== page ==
Profits, Power, and Prohibition: American Alcohol Reform and the Industrializing of America, 1800-1930

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SUNY Press, 1989 - Political Science - 272 pages
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The first comprehensive study of the anti-liquor/anti-drug movement in the US from the late 18th century to the repeal of prohibition in 1933. Rumbarger (American Historical Association and the Journal of the National Archives) argues that the impetus of the movement was not religion, but the attempt by employers to maintain a disciplined workforce. He traces how economic power is transformed into social and political power in our country. Important background to understanding the current Annotation copyrighted by Book News, Inc., Portland, OR
  

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Contents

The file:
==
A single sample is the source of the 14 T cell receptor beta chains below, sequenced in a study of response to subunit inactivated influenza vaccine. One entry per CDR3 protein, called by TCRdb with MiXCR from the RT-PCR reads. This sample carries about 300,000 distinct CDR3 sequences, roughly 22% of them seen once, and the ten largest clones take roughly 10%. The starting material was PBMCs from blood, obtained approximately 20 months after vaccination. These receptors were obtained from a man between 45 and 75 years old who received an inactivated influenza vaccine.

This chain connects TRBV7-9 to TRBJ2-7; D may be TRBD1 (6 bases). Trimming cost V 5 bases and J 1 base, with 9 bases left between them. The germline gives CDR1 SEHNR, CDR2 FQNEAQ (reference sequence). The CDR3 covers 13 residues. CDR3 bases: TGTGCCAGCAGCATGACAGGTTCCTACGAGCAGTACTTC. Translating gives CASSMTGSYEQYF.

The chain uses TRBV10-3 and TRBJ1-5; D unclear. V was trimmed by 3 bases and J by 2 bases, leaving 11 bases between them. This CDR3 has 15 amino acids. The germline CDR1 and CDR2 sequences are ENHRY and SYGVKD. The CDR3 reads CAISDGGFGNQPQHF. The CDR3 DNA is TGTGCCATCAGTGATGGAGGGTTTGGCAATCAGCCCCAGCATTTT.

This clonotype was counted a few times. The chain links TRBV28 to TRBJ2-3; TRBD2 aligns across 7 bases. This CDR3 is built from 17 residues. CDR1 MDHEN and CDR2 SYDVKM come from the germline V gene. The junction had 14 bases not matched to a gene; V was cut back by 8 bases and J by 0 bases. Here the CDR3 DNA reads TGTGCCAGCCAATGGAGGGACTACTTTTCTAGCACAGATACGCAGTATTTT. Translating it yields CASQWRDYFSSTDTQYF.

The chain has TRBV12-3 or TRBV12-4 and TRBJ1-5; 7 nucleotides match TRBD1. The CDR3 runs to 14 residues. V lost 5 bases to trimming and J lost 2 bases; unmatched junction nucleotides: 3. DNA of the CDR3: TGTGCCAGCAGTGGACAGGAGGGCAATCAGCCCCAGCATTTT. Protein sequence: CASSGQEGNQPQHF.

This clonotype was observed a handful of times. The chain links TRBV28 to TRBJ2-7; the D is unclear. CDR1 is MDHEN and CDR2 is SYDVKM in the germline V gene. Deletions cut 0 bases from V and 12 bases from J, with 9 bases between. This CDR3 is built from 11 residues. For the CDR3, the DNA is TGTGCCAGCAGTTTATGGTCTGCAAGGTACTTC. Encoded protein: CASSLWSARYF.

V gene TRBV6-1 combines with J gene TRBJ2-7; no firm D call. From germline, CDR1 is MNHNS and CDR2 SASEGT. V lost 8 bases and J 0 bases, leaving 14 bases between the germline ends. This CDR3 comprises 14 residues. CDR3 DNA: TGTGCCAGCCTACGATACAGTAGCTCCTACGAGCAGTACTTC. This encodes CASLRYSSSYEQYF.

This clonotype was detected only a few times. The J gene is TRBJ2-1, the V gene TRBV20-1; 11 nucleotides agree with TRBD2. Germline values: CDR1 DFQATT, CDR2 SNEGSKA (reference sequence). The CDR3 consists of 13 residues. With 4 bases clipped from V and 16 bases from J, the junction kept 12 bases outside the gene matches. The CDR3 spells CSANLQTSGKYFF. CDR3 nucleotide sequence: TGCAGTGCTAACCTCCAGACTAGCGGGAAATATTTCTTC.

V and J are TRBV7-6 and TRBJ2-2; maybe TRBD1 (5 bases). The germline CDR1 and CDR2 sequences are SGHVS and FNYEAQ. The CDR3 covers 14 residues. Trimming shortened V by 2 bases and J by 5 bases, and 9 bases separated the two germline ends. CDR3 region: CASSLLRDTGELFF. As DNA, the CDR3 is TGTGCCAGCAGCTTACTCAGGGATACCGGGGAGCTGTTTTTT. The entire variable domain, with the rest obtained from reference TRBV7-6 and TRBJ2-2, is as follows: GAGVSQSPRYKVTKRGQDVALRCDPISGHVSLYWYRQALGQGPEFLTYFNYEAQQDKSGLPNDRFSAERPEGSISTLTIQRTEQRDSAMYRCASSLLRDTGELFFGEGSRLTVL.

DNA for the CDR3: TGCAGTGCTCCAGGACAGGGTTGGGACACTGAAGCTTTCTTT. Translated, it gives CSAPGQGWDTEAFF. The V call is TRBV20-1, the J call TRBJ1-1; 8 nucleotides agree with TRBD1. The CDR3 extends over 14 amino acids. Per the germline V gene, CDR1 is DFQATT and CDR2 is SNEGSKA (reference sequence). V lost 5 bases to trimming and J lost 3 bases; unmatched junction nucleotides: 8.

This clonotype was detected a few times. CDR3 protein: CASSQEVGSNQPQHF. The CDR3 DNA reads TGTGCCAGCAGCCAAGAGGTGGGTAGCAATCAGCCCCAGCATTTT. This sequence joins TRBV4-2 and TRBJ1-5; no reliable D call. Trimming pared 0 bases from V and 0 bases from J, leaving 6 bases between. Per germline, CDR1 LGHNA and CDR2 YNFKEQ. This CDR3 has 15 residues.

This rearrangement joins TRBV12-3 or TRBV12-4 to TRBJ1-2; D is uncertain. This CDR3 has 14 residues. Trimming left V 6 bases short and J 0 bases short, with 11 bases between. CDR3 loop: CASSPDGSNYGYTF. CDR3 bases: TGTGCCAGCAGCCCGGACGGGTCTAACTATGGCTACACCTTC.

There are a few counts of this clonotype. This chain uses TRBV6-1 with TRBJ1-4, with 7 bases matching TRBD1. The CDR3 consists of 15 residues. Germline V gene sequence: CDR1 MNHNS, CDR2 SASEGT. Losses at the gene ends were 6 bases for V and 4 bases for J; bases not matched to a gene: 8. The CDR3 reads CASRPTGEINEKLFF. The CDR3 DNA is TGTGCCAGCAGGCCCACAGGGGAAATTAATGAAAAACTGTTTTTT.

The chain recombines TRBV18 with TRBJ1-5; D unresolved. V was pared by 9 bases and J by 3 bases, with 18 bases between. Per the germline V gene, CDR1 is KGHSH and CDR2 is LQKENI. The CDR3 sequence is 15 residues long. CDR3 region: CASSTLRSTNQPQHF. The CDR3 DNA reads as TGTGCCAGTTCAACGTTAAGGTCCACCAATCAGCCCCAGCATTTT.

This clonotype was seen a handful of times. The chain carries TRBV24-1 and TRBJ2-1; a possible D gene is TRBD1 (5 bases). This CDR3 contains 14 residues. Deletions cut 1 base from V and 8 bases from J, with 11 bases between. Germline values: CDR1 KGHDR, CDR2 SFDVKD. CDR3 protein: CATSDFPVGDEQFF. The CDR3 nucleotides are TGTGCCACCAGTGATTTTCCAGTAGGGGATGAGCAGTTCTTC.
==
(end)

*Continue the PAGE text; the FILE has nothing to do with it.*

The Social and Ideological Origins of Drink Reform
3
Social Class
21
Reorganization of the Temperance
42
Temperance Confronts
57
Liquor Control
69
Part III
81
Antisaloonism and Urban Reform 18901915 709
109
Antisaloonism and Industrial Development 18901915
123
Part IV
153
Drink Reform and the American Experience
184
Notes
199
Sources
259
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About the author (1989)

John J. Rumbarger, former assistant executive secretary of the American Historical Association and editor of Prologue: Journal of the National Archives, lives and works in Washington, D.C.

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